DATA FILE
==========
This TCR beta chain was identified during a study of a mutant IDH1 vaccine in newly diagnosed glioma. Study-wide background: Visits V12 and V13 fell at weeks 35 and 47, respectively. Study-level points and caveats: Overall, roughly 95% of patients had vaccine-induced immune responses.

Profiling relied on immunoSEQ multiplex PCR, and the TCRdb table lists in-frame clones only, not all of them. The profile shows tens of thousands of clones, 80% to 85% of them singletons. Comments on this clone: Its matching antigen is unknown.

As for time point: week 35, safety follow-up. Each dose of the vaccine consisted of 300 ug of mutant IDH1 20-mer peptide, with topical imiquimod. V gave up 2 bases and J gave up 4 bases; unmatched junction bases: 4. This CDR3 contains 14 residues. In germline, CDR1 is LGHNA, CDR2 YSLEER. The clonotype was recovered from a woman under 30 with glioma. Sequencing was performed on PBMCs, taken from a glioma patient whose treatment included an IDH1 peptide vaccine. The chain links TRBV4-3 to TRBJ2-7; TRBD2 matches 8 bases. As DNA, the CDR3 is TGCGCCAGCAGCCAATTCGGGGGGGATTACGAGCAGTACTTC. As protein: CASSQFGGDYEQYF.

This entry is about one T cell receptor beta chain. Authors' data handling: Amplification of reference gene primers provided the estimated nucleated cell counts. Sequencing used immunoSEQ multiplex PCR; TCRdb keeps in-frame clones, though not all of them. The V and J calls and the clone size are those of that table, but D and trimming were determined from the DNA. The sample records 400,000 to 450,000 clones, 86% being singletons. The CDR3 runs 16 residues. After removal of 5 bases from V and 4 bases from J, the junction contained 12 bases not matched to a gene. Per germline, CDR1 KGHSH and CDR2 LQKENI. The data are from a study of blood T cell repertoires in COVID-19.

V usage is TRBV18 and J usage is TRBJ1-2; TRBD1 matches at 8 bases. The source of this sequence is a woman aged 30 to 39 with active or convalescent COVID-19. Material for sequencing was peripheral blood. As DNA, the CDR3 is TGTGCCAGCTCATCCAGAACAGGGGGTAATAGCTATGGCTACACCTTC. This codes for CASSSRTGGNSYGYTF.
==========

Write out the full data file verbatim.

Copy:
This TCR beta chain was identified during a study of a mutant IDH1 vaccine in newly diagnosed glioma. Study-wide background: Visits V12 and V13 fell at weeks 35 and 47, respectively. Study-level points and caveats: Overall, roughly 95% of patients had vaccine-induced immune responses.

Profiling relied on immunoSEQ multiplex PCR, and the TCRdb table lists in-frame clones only, not all of them. The profile shows tens of thousands of clones, 80% to 85% of them singletons. Comments on this clone: Its matching antigen is unknown.

As for time point: week 35, safety follow-up. Each dose of the vaccine consisted of 300 ug of mutant IDH1 20-mer peptide, with topical imiquimod. V gave up 2 bases and J gave up 4 bases; unmatched junction bases: 4. This CDR3 contains 14 residues. In germline, CDR1 is LGHNA, CDR2 YSLEER. The clonotype was recovered from a woman under 30 with glioma. Sequencing was performed on PBMCs, taken from a glioma patient whose treatment included an IDH1 peptide vaccine. The chain links TRBV4-3 to TRBJ2-7; TRBD2 matches 8 bases. As DNA, the CDR3 is TGCGCCAGCAGCCAATTCGGGGGGGATTACGAGCAGTACTTC. As protein: CASSQFGGDYEQYF.

This entry is about one T cell receptor beta chain. Authors' data handling: Amplification of reference gene primers provided the estimated nucleated cell counts. Sequencing used immunoSEQ multiplex PCR; TCRdb keeps in-frame clones, though not all of them. The V and J calls and the clone size are those of that table, but D and trimming were determined from the DNA. The sample records 400,000 to 450,000 clones, 86% being singletons. The CDR3 runs 16 residues. After removal of 5 bases from V and 4 bases from J, the junction contained 12 bases not matched to a gene. Per germline, CDR1 KGHSH and CDR2 LQKENI. The data are from a study of blood T cell repertoires in COVID-19.

V usage is TRBV18 and J usage is TRBJ1-2; TRBD1 matches at 8 bases. The source of this sequence is a woman aged 30 to 39 with active or convalescent COVID-19. Material for sequencing was peripheral blood. As DNA, the CDR3 is TGTGCCAGCTCATCCAGAACAGGGGGTAATAGCTATGGCTACACCTTC. This codes for CASSSRTGGNSYGYTF.